Lily Dior

Lily Dior

606 Club, London, U.K., April 26, 2017

Reviewed by Thanasis Kalantzis for Cabaret Scenes

Lily Dior

One can safely say that the 606 Club is one of the most authentic venues London has to offer. It lies on a quiet street off the riverfront in Chelsea; you enter through an inconspicuous entrance, go down some dimly lit steps, and arrive in a world of jazz purity. In its 40-year tenure, it has presented some real raw talent, singers and instrumentalists, domestic and international. Last night it was Australia’s turn to dazzle with jazz singer Lily Dior.

Having settled in London recently, Dior is relatively new on our shores, but her native country knows her well. Her debut album Invitation (1998) attracted immediate attention and unlocked doors to many festivals and venues in Australia and around the world, including New York, New Zealand, Japan, Hong Kong, and London. She also hosted her own show on one of Sydney’s prominent jazz stations for more than ten years—a good recognition for this seasoned jazz vocalist.

Her repertoire contained a welcome variety of artfully arranged eternal classics interlaced with some of her original work.

She turned the heat on with a fast rendition of “Love for Sale” (Cole Porter), a fitting tribute for Ella Fitzgerald’s centennial, and a full-on showcase of Dior’s vocal potency and handling. She continued with the original “Giving” from her album Let’s Talk About It, an atmospheric, deeper song the lyrics of which obviously meant a lot to her.

With a jazzed-up rendition of “(The Old Man from) The Old Country” (Nat Adderley/Curtis R.
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Lewis) she paid her dues to the impact soul/jazz had on her evolution as an artist, while both her pianist Tim Lapthorn and guitarist Al Cherry shone in memorable solos.

“Everyone Deserves a Second Chance” (Raul Midón) was a Latin gift. The light and playful “You Send Me” (Sam Cooke) that followed was served with all the difficult scatting it deserves (and an extraordinary solo on guitar), and Stevie Wonder’s lesser-known take on breakups, “It Ain’t No Use,” transmitted all the feelings it intended to.

The ballad “Fool That I Am” (Floyd Hunt) came straight from her heart and really brought the room to a standstill. She picked up the pace with an inspired arrangement of the standard “Sweet Georgia Brown” (Ben Bernie/Maceo Pinkard/Kenneth Casey).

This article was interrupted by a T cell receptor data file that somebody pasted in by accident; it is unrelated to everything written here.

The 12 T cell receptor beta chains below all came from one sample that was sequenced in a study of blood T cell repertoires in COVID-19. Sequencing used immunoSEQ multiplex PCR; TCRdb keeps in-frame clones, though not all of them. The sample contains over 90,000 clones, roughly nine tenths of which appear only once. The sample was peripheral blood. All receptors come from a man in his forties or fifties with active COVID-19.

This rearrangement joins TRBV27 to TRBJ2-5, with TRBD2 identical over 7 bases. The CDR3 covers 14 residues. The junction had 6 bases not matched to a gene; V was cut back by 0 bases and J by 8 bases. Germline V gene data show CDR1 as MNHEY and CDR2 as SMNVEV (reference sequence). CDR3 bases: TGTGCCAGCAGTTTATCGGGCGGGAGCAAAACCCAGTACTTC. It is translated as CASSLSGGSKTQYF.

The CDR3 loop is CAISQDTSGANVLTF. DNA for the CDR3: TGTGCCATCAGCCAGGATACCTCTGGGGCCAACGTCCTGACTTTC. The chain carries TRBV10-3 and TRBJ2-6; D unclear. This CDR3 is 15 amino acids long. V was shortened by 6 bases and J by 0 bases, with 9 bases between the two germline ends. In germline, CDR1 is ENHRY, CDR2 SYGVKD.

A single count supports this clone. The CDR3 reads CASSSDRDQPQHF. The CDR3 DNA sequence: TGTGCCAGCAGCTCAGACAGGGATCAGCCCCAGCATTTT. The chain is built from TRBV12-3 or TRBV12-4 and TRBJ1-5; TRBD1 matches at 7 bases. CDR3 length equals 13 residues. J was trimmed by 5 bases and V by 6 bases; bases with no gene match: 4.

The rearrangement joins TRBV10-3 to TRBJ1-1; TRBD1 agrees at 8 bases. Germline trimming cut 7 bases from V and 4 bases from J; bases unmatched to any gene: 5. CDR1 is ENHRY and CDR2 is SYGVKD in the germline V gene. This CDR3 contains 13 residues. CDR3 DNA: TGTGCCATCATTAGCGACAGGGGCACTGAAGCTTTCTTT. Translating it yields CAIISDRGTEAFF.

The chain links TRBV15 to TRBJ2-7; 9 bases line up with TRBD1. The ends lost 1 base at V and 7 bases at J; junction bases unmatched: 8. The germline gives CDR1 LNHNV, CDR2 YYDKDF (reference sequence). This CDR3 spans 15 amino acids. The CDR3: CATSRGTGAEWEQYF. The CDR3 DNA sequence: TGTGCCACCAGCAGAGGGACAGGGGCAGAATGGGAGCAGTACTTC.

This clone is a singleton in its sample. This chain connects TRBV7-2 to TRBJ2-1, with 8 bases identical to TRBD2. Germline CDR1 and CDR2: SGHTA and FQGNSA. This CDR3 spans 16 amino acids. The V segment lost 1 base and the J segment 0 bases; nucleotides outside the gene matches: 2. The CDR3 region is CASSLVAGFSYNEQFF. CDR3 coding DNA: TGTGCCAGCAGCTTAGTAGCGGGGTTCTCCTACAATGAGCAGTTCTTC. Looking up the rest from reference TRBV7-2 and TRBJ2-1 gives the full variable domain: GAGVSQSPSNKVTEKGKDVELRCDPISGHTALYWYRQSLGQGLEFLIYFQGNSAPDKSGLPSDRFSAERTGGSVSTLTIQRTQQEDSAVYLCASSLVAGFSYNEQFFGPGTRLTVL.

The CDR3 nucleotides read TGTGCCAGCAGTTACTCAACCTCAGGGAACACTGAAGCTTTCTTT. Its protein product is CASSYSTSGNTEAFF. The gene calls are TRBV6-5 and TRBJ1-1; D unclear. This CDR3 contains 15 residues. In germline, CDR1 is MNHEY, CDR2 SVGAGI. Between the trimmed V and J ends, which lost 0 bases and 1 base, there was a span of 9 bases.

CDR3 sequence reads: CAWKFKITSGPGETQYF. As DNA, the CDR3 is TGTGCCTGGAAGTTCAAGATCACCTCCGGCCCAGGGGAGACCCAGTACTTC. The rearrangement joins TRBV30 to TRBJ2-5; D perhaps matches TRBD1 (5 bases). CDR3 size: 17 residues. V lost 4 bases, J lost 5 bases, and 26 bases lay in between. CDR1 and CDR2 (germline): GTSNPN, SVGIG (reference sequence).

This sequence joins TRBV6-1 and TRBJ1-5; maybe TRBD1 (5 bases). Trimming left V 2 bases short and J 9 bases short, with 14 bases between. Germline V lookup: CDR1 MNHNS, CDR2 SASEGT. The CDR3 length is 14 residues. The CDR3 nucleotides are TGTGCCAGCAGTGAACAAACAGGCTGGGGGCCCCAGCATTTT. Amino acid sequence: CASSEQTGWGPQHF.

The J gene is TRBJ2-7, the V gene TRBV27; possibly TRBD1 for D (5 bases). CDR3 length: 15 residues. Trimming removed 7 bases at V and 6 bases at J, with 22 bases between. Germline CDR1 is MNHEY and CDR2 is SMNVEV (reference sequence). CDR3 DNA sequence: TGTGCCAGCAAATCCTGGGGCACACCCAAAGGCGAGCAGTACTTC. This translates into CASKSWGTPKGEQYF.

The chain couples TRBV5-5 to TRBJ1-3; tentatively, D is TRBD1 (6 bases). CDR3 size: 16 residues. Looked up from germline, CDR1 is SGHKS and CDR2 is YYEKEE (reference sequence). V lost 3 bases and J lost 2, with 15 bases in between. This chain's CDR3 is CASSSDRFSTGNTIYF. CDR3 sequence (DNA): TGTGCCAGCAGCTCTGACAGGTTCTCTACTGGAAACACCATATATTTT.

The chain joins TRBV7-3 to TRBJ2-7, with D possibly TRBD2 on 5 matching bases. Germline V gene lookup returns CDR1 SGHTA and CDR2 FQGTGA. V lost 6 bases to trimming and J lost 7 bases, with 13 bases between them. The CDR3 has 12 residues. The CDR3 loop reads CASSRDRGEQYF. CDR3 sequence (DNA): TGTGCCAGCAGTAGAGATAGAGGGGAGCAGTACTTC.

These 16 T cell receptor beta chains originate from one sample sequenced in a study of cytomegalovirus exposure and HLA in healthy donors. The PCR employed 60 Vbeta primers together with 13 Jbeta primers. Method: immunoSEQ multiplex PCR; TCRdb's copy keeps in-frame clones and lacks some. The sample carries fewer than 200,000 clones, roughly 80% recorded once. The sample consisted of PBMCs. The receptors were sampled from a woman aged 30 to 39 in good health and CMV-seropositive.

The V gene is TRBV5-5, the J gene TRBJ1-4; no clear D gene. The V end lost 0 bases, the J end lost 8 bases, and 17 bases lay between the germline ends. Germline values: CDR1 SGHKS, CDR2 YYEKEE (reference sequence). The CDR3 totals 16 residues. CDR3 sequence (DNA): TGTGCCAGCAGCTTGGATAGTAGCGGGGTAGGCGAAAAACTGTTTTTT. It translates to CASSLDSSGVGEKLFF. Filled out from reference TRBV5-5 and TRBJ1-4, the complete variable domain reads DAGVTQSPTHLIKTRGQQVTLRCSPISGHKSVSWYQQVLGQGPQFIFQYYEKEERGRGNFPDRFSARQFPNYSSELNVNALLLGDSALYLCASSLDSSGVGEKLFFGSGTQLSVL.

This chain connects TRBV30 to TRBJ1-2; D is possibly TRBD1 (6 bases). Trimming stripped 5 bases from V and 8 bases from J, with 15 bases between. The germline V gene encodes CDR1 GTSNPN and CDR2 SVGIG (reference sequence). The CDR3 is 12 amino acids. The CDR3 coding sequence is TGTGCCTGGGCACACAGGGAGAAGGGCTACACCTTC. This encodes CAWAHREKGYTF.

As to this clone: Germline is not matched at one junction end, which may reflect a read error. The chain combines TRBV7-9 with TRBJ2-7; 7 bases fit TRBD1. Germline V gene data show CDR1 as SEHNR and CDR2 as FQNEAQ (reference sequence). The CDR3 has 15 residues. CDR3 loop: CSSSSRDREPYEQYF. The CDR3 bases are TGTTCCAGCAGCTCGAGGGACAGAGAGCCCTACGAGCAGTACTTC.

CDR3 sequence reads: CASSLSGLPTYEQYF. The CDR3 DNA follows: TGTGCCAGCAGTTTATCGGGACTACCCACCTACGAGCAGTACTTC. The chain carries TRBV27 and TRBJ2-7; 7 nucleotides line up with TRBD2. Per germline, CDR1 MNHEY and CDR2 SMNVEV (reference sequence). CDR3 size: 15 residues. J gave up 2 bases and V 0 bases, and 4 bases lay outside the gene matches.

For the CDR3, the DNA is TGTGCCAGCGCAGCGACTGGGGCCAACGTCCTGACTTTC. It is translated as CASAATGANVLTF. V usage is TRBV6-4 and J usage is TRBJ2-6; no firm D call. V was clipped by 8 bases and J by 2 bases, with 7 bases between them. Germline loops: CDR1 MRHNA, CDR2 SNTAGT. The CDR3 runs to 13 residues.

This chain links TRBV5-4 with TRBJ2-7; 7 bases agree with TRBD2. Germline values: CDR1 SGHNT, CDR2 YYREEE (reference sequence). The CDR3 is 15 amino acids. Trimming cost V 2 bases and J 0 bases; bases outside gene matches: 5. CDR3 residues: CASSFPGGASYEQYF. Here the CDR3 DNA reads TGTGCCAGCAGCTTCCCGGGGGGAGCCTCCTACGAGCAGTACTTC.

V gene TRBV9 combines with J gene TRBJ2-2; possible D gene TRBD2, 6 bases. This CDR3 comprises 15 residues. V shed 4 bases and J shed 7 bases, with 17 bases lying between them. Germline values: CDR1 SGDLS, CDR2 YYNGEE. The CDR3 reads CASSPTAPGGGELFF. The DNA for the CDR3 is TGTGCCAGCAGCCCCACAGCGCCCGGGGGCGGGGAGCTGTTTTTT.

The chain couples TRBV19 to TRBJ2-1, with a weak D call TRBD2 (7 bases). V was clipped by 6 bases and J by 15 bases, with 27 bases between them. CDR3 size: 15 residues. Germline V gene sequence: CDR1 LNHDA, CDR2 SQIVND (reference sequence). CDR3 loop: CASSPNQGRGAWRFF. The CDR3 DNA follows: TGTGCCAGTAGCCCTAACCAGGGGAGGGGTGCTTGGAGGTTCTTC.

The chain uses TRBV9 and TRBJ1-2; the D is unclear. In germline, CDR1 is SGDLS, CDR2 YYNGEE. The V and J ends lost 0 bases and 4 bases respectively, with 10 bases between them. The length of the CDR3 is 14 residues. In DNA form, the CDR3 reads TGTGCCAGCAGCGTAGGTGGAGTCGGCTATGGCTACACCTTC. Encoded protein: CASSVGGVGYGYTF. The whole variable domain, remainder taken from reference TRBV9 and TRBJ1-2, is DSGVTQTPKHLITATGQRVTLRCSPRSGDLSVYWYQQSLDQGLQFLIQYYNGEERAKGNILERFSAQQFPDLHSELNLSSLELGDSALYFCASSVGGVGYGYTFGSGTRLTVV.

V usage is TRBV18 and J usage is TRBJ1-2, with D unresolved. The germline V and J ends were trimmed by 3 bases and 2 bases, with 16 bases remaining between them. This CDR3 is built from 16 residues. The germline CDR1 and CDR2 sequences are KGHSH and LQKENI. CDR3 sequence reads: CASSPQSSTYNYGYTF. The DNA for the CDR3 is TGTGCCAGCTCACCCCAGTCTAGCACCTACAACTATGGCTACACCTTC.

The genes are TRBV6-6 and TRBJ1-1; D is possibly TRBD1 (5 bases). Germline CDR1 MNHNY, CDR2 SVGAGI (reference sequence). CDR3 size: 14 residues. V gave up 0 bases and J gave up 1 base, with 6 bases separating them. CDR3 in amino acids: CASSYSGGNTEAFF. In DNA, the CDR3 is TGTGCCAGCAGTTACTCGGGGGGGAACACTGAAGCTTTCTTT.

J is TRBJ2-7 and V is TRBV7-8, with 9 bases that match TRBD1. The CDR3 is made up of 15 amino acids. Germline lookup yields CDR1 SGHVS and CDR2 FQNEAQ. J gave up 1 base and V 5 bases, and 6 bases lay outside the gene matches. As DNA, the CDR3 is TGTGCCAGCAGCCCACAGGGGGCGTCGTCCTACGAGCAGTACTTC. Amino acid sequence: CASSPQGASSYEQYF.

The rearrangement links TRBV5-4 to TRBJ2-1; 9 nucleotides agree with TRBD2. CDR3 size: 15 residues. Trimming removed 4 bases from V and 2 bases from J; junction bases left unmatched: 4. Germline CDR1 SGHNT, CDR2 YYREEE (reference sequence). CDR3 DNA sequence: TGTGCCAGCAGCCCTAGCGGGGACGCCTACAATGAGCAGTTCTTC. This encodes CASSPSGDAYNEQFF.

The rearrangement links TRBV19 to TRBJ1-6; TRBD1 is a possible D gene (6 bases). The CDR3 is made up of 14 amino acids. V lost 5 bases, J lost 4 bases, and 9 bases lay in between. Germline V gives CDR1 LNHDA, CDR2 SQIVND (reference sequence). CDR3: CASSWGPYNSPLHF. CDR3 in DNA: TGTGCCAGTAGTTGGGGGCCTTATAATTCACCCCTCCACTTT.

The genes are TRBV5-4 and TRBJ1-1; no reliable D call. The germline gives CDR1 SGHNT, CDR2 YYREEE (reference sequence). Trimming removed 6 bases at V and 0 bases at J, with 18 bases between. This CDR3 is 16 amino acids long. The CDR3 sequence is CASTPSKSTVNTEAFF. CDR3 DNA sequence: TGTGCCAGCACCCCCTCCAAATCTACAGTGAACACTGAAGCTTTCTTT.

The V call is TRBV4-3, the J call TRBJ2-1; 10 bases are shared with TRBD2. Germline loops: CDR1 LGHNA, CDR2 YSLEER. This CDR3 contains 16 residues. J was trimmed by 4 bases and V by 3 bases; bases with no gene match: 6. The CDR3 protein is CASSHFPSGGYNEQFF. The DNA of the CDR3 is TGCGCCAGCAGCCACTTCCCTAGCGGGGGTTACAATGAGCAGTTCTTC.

In her second set she sang the funky “It’s You” and the thoughtful “Are You Willing?” (included in her album as above), both written by the artist herself, revealing her talent as a lyricist and her deep-rooted jazz musical influences. She gave us a warm rendition of “West Coast Blues” by John L. (Wes) Montgomery, and discussed the world’s current affairs and anxieties in “Stop This World” (Mose Allison) and “Feeding Off the Love of the Land” (Stevie Wonder). She also performed a brilliant arrangement of “Nature Boy” (Eden Ahbez) and Jeanne Burns/Billie Holiday’s bittersweet “Who Needs You (Baby)?” (also included in her album.)

Towards the end she did Freddie Hubbard’s “Little Sunflower” and finished with yet another showstopper, “Work Song” (Nat Adderley/Oscar Brown, Jr.), both treated with impromptu sax solos by the guest artist Tim Whitehead.

Dior makes a valuable addition to the London jazz scene. Her lyric voice, at times tender, at others forceful, is pure and clear, and her pitch spot on throughout. Her singing seems to tap into her innermost feelings; it comes from her memories and soul, beautifully conveying each song’s significance. Furthermore, she fills the stage in a graceful and effortless manner and has a great understanding of and working relationship with her band.
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Apart from the brilliant piano playing (and remarkable arranging abilities) of Lapthorn and the masterful Cherry on guitar, she was skilfully supported by Rod Youngs on drums and Geoff Gascoygne on bass.

Thanasis Kalantzis

Thanasis started reviewing for Cabaret Scenes in 2012. He started by reviewing primarily jazz and cabaret artists visiting from the U.S., but these days, he concentrates on British talent. Recently, he added covering musical theater to his duties. He was born in the heart of rural Greece in 1967. He studied Archaeology at the University of Thessaloniki, worked as an excavator in the prehistoric town of Akrotiri, Santorini, and then spent two years on the beautiful island of Crete excavating a Roman village, among other sites. In 1991 he moved to London to study for his MA in Archaeology at University College London thinking that, upon completion, he’d return to Greece and continue with his excavation work. Nevertheless, he gave this amazingly diverse city a go, and started working with various companies, including the Horniman Museum, Sotheby’s and, most recently, the Big Lottery Fund, the organization that allocates lottery funds to arts and charities. His been in London for 26 years, and is happily married to his husband and runs a small, successful business.